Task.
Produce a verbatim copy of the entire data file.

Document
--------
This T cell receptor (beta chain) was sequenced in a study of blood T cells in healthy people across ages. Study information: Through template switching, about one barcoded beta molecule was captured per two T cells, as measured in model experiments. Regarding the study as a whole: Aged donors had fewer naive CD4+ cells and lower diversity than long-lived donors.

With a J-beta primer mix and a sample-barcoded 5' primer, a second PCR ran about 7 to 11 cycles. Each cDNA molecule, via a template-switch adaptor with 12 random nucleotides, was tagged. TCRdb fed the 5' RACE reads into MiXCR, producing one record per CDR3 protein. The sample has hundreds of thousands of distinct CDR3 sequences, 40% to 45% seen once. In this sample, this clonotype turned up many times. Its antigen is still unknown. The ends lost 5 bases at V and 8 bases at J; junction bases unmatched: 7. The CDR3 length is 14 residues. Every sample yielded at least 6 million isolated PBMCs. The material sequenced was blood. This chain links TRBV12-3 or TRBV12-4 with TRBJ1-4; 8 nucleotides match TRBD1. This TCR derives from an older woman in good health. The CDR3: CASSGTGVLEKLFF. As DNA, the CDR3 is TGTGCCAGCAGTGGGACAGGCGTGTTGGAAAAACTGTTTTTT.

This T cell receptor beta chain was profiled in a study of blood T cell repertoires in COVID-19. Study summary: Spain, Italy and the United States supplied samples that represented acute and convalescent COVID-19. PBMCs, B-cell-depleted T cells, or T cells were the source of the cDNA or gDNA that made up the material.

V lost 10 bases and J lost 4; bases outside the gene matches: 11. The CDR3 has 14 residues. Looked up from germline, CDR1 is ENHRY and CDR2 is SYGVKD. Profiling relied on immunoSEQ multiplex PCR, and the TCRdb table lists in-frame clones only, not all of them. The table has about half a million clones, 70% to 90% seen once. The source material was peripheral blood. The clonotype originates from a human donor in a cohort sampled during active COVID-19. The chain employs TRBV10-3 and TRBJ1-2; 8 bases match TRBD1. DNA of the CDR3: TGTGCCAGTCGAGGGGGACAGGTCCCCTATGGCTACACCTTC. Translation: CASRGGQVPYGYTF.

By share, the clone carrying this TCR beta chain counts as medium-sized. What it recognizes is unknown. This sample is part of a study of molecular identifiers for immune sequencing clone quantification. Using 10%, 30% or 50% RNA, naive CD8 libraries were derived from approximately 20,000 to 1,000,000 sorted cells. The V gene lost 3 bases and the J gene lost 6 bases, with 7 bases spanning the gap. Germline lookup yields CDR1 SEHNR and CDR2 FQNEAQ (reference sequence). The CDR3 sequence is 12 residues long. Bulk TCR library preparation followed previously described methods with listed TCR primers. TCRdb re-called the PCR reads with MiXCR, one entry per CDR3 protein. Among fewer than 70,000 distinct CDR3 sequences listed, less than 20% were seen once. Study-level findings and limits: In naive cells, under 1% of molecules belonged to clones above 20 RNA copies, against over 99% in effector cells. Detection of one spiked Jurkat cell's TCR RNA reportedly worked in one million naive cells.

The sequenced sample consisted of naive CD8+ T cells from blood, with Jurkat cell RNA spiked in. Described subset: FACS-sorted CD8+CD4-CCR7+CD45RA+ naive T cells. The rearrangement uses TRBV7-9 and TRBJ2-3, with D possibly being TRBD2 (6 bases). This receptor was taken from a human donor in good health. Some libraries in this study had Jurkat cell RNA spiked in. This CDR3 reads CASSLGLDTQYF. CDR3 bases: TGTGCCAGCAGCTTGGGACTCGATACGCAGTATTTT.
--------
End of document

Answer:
This T cell receptor (beta chain) was sequenced in a study of blood T cells in healthy people across ages. Study information: Through template switching, about one barcoded beta molecule was captured per two T cells, as measured in model experiments. Regarding the study as a whole: Aged donors had fewer naive CD4+ cells and lower diversity than long-lived donors.

With a J-beta primer mix and a sample-barcoded 5' primer, a second PCR ran about 7 to 11 cycles. Each cDNA molecule, via a template-switch adaptor with 12 random nucleotides, was tagged. TCRdb fed the 5' RACE reads into MiXCR, producing one record per CDR3 protein. The sample has hundreds of thousands of distinct CDR3 sequences, 40% to 45% seen once. In this sample, this clonotype turned up many times. Its antigen is still unknown. The ends lost 5 bases at V and 8 bases at J; junction bases unmatched: 7. The CDR3 length is 14 residues. Every sample yielded at least 6 million isolated PBMCs. The material sequenced was blood. This chain links TRBV12-3 or TRBV12-4 with TRBJ1-4; 8 nucleotides match TRBD1. This TCR derives from an older woman in good health. The CDR3: CASSGTGVLEKLFF. As DNA, the CDR3 is TGTGCCAGCAGTGGGACAGGCGTGTTGGAAAAACTGTTTTTT.

This T cell receptor beta chain was profiled in a study of blood T cell repertoires in COVID-19. Study summary: Spain, Italy and the United States supplied samples that represented acute and convalescent COVID-19. PBMCs, B-cell-depleted T cells, or T cells were the source of the cDNA or gDNA that made up the material.

V lost 10 bases and J lost 4; bases outside the gene matches: 11. The CDR3 has 14 residues. Looked up from germline, CDR1 is ENHRY and CDR2 is SYGVKD. Profiling relied on immunoSEQ multiplex PCR, and the TCRdb table lists in-frame clones only, not all of them. The table has about half a million clones, 70% to 90% seen once. The source material was peripheral blood. The clonotype originates from a human donor in a cohort sampled during active COVID-19. The chain employs TRBV10-3 and TRBJ1-2; 8 bases match TRBD1. DNA of the CDR3: TGTGCCAGTCGAGGGGGACAGGTCCCCTATGGCTACACCTTC. Translation: CASRGGQVPYGYTF.

By share, the clone carrying this TCR beta chain counts as medium-sized. What it recognizes is unknown. This sample is part of a study of molecular identifiers for immune sequencing clone quantification. Using 10%, 30% or 50% RNA, naive CD8 libraries were derived from approximately 20,000 to 1,000,000 sorted cells. The V gene lost 3 bases and the J gene lost 6 bases, with 7 bases spanning the gap. Germline lookup yields CDR1 SEHNR and CDR2 FQNEAQ (reference sequence). The CDR3 sequence is 12 residues long. Bulk TCR library preparation followed previously described methods with listed TCR primers. TCRdb re-called the PCR reads with MiXCR, one entry per CDR3 protein. Among fewer than 70,000 distinct CDR3 sequences listed, less than 20% were seen once. Study-level findings and limits: In naive cells, under 1% of molecules belonged to clones above 20 RNA copies, against over 99% in effector cells. Detection of one spiked Jurkat cell's TCR RNA reportedly worked in one million naive cells.

The sequenced sample consisted of naive CD8+ T cells from blood, with Jurkat cell RNA spiked in. Described subset: FACS-sorted CD8+CD4-CCR7+CD45RA+ naive T cells. The rearrangement uses TRBV7-9 and TRBJ2-3, with D possibly being TRBD2 (6 bases). This receptor was taken from a human donor in good health. Some libraries in this study had Jurkat cell RNA spiked in. This CDR3 reads CASSLGLDTQYF. CDR3 bases: TGTGCCAGCAGCTTGGGACTCGATACGCAGTATTTT.